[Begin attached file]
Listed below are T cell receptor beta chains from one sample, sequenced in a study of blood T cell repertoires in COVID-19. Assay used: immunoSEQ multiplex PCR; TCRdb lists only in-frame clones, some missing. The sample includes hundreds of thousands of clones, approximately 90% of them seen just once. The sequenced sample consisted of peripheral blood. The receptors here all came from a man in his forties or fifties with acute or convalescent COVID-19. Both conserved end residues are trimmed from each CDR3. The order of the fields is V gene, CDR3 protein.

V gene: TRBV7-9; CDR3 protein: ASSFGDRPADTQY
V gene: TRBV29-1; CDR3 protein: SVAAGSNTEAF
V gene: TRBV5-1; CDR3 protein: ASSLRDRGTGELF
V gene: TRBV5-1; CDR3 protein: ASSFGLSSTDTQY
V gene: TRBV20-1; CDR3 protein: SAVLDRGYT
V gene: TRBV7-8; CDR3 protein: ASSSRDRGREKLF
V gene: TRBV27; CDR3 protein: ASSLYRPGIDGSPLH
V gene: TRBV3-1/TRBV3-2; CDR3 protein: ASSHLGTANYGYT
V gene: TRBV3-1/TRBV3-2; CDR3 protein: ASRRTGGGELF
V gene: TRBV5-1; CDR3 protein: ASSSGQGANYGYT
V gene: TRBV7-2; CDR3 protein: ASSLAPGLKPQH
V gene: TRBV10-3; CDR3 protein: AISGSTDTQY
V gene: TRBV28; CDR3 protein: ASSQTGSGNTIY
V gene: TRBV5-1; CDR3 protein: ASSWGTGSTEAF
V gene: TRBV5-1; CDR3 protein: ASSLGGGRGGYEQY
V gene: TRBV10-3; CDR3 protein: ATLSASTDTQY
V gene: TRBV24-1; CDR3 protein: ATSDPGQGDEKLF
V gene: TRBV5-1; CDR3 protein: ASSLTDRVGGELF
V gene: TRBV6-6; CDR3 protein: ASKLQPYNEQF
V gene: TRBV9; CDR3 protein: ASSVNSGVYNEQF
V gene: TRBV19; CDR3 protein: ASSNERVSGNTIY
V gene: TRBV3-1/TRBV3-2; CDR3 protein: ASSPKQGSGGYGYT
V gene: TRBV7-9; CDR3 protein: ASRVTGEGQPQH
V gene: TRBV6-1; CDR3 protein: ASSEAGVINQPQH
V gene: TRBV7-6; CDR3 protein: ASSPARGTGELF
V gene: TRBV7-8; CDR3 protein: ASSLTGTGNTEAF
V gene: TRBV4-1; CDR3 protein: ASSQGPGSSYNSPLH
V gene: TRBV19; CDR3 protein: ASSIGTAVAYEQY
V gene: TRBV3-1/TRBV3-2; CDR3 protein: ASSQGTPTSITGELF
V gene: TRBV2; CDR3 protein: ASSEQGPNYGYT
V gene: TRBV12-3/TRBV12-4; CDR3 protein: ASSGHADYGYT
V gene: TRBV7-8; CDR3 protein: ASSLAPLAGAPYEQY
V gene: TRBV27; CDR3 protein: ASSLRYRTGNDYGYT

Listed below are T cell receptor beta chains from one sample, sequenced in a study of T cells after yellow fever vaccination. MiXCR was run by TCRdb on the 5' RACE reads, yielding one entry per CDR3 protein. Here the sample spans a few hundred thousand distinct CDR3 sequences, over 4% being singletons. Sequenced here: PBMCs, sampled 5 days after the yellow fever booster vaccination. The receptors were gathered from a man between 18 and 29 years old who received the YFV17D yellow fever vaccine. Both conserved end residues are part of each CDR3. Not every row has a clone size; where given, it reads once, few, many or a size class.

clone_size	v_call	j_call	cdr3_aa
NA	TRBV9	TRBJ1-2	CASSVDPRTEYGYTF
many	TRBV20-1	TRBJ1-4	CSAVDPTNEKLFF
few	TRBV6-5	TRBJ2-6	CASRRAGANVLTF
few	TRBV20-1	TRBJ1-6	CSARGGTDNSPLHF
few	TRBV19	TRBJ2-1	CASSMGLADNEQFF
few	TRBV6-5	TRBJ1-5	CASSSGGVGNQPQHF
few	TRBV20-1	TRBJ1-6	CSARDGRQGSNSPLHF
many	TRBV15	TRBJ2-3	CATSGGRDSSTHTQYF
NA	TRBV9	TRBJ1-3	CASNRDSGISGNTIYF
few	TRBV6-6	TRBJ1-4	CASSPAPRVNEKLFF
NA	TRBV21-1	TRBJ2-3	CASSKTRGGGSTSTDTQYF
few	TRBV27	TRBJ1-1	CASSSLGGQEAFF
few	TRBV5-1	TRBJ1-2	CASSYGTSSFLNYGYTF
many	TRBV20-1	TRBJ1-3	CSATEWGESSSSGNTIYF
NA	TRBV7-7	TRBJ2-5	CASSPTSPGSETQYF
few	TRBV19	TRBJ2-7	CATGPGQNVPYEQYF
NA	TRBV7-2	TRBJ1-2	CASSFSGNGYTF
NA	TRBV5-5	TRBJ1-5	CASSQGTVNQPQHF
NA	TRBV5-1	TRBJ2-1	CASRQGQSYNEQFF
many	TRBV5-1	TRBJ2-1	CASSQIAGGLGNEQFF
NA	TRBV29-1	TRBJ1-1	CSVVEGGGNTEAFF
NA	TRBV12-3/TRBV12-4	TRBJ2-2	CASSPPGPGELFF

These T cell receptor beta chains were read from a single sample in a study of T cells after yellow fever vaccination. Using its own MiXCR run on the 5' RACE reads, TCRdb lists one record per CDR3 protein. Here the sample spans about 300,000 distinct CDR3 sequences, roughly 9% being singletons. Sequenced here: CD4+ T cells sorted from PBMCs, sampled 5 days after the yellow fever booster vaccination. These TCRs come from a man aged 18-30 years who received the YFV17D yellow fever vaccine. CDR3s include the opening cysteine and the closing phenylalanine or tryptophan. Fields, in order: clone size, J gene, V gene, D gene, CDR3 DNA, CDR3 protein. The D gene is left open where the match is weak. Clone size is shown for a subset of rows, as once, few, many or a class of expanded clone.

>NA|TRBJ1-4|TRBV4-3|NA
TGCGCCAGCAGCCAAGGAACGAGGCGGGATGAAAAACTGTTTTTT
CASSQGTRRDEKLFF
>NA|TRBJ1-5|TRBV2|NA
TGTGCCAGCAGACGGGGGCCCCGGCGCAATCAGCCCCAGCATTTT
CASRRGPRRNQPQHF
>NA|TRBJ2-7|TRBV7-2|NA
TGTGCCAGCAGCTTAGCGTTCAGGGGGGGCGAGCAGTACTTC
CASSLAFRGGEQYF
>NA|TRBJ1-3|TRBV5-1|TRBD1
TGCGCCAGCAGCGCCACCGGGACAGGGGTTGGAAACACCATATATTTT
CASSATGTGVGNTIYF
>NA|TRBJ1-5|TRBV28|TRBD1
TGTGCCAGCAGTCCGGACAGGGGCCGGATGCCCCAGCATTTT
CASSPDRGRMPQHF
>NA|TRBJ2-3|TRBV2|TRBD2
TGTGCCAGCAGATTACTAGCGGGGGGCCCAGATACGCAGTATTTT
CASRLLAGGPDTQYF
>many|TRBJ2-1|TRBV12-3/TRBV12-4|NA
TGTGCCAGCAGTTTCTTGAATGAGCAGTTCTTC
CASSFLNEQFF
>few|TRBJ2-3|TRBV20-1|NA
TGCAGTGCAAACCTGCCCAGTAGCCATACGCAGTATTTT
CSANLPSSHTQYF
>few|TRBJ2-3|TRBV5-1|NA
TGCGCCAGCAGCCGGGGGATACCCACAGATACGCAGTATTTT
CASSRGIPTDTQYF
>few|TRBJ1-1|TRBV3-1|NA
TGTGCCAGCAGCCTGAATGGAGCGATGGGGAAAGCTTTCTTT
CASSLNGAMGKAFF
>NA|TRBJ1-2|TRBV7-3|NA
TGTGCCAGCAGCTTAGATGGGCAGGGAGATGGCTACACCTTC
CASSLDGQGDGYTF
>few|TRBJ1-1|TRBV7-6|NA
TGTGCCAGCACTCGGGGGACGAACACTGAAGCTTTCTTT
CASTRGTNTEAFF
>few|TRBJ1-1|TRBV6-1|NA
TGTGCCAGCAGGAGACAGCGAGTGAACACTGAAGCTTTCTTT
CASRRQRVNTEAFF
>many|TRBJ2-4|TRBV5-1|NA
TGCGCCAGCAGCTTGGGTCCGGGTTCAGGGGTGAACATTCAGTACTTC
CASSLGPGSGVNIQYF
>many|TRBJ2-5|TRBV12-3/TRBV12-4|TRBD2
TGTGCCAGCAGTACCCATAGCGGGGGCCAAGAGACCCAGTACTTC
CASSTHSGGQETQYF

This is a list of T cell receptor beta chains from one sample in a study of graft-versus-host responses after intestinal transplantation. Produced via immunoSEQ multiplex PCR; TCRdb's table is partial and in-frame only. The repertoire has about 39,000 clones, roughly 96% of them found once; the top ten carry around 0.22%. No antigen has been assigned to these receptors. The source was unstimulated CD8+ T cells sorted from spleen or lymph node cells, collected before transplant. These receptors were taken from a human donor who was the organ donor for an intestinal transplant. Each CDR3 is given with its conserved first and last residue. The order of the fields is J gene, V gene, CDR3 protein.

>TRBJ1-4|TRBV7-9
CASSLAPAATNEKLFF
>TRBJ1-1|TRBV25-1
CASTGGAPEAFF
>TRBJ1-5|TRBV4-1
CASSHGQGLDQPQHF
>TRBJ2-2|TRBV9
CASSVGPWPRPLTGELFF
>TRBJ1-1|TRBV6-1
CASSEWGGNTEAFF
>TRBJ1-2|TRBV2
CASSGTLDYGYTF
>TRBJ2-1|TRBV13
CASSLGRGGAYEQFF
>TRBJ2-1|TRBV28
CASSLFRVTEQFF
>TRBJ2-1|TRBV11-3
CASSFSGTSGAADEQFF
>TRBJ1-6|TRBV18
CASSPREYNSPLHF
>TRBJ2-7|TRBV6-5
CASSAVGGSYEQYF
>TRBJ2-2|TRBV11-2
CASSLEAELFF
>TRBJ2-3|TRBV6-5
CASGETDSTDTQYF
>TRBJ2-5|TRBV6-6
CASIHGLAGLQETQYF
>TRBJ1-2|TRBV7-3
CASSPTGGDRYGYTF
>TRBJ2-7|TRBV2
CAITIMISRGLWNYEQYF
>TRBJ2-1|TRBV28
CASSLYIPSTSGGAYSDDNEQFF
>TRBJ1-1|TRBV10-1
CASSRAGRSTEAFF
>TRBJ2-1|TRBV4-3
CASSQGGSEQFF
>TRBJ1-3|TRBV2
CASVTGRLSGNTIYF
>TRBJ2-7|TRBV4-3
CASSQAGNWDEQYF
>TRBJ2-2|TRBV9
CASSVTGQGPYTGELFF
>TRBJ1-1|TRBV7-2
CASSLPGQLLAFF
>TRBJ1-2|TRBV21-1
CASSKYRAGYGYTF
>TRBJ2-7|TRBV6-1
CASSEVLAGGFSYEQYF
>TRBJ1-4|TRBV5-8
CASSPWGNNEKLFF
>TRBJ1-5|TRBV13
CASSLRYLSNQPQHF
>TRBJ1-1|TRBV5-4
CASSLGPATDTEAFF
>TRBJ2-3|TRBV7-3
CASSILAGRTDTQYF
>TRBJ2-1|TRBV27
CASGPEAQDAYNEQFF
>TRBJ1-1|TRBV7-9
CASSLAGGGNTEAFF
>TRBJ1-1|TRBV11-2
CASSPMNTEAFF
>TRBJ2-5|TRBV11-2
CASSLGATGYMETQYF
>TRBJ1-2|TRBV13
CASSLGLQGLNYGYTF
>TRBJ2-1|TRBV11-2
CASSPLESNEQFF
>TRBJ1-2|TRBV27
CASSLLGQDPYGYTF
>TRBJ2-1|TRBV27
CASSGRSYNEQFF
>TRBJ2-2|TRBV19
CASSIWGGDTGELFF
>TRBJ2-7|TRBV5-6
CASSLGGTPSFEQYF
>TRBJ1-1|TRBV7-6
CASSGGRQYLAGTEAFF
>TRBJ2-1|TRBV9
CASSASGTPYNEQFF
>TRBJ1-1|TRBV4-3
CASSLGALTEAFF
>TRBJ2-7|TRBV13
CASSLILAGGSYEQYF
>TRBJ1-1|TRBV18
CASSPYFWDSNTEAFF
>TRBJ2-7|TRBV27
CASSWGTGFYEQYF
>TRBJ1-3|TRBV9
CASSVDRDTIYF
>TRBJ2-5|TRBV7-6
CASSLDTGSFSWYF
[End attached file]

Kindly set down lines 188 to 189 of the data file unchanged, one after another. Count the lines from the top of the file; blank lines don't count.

>TRBJ1-1|TRBV4-3
CASSLGALTEAFF